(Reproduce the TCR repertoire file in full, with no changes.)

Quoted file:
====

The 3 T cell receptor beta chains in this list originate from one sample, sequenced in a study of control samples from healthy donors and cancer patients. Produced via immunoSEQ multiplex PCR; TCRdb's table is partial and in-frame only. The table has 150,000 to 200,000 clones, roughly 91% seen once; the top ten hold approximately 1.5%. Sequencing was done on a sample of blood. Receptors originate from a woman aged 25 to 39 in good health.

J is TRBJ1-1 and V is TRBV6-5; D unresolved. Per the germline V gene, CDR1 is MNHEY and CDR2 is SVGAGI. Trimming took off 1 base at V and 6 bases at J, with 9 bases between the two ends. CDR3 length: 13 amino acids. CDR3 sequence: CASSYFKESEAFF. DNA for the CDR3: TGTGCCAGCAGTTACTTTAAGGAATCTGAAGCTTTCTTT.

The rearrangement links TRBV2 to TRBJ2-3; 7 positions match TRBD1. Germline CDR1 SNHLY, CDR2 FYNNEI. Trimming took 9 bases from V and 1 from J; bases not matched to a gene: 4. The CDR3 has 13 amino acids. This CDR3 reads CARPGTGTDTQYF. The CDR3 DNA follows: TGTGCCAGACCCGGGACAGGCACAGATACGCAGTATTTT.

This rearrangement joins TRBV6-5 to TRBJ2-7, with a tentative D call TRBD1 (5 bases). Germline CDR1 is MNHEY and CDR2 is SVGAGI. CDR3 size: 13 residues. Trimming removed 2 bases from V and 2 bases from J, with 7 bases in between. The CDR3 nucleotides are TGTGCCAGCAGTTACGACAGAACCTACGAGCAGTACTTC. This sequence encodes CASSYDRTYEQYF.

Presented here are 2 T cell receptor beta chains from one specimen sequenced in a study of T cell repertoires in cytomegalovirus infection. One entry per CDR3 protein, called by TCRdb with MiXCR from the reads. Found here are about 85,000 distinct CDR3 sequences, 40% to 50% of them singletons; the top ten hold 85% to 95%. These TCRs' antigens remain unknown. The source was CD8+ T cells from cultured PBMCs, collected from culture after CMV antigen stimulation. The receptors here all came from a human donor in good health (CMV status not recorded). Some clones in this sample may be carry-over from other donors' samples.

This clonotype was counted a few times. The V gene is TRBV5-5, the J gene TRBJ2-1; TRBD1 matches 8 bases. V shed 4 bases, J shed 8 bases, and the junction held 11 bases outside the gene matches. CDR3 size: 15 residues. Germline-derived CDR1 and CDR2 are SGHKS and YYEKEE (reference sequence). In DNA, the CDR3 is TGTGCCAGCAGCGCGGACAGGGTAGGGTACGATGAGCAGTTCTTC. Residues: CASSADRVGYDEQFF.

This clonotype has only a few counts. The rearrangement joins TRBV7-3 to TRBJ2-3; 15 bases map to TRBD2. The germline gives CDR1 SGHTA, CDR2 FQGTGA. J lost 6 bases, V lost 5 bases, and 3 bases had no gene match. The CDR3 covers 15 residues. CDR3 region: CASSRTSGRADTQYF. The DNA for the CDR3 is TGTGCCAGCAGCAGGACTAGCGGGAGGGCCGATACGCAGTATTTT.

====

The 3 T cell receptor beta chains in this list originate from one sample, sequenced in a study of control samples from healthy donors and cancer patients. Produced via immunoSEQ multiplex PCR; TCRdb's table is partial and in-frame only. The table has 150,000 to 200,000 clones, roughly 91% seen once; the top ten hold approximately 1.5%. Sequencing was done on a sample of blood. Receptors originate from a woman aged 25 to 39 in good health.

J is TRBJ1-1 and V is TRBV6-5; D unresolved. Per the germline V gene, CDR1 is MNHEY and CDR2 is SVGAGI. Trimming took off 1 base at V and 6 bases at J, with 9 bases between the two ends. CDR3 length: 13 amino acids. CDR3 sequence: CASSYFKESEAFF. DNA for the CDR3: TGTGCCAGCAGTTACTTTAAGGAATCTGAAGCTTTCTTT.

The rearrangement links TRBV2 to TRBJ2-3; 7 positions match TRBD1. Germline CDR1 SNHLY, CDR2 FYNNEI. Trimming took 9 bases from V and 1 from J; bases not matched to a gene: 4. The CDR3 has 13 amino acids. This CDR3 reads CARPGTGTDTQYF. The CDR3 DNA follows: TGTGCCAGACCCGGGACAGGCACAGATACGCAGTATTTT.

This rearrangement joins TRBV6-5 to TRBJ2-7, with a tentative D call TRBD1 (5 bases). Germline CDR1 is MNHEY and CDR2 is SVGAGI. CDR3 size: 13 residues. Trimming removed 2 bases from V and 2 bases from J, with 7 bases in between. The CDR3 nucleotides are TGTGCCAGCAGTTACGACAGAACCTACGAGCAGTACTTC. This sequence encodes CASSYDRTYEQYF.

Presented here are 2 T cell receptor beta chains from one specimen sequenced in a study of T cell repertoires in cytomegalovirus infection. One entry per CDR3 protein, called by TCRdb with MiXCR from the reads. Found here are about 85,000 distinct CDR3 sequences, 40% to 50% of them singletons; the top ten hold 85% to 95%. These TCRs' antigens remain unknown. The source was CD8+ T cells from cultured PBMCs, collected from culture after CMV antigen stimulation. The receptors here all came from a human donor in good health (CMV status not recorded). Some clones in this sample may be carry-over from other donors' samples.

This clonotype was counted a few times. The V gene is TRBV5-5, the J gene TRBJ2-1; TRBD1 matches 8 bases. V shed 4 bases, J shed 8 bases, and the junction held 11 bases outside the gene matches. CDR3 size: 15 residues. Germline-derived CDR1 and CDR2 are SGHKS and YYEKEE (reference sequence). In DNA, the CDR3 is TGTGCCAGCAGCGCGGACAGGGTAGGGTACGATGAGCAGTTCTTC. Residues: CASSADRVGYDEQFF.

This clonotype has only a few counts. The rearrangement joins TRBV7-3 to TRBJ2-3; 15 bases map to TRBD2. The germline gives CDR1 SGHTA, CDR2 FQGTGA. J lost 6 bases, V lost 5 bases, and 3 bases had no gene match. The CDR3 covers 15 residues. CDR3 region: CASSRTSGRADTQYF. The DNA for the CDR3 is TGTGCCAGCAGCAGGACTAGCGGGAGGGCCGATACGCAGTATTTT.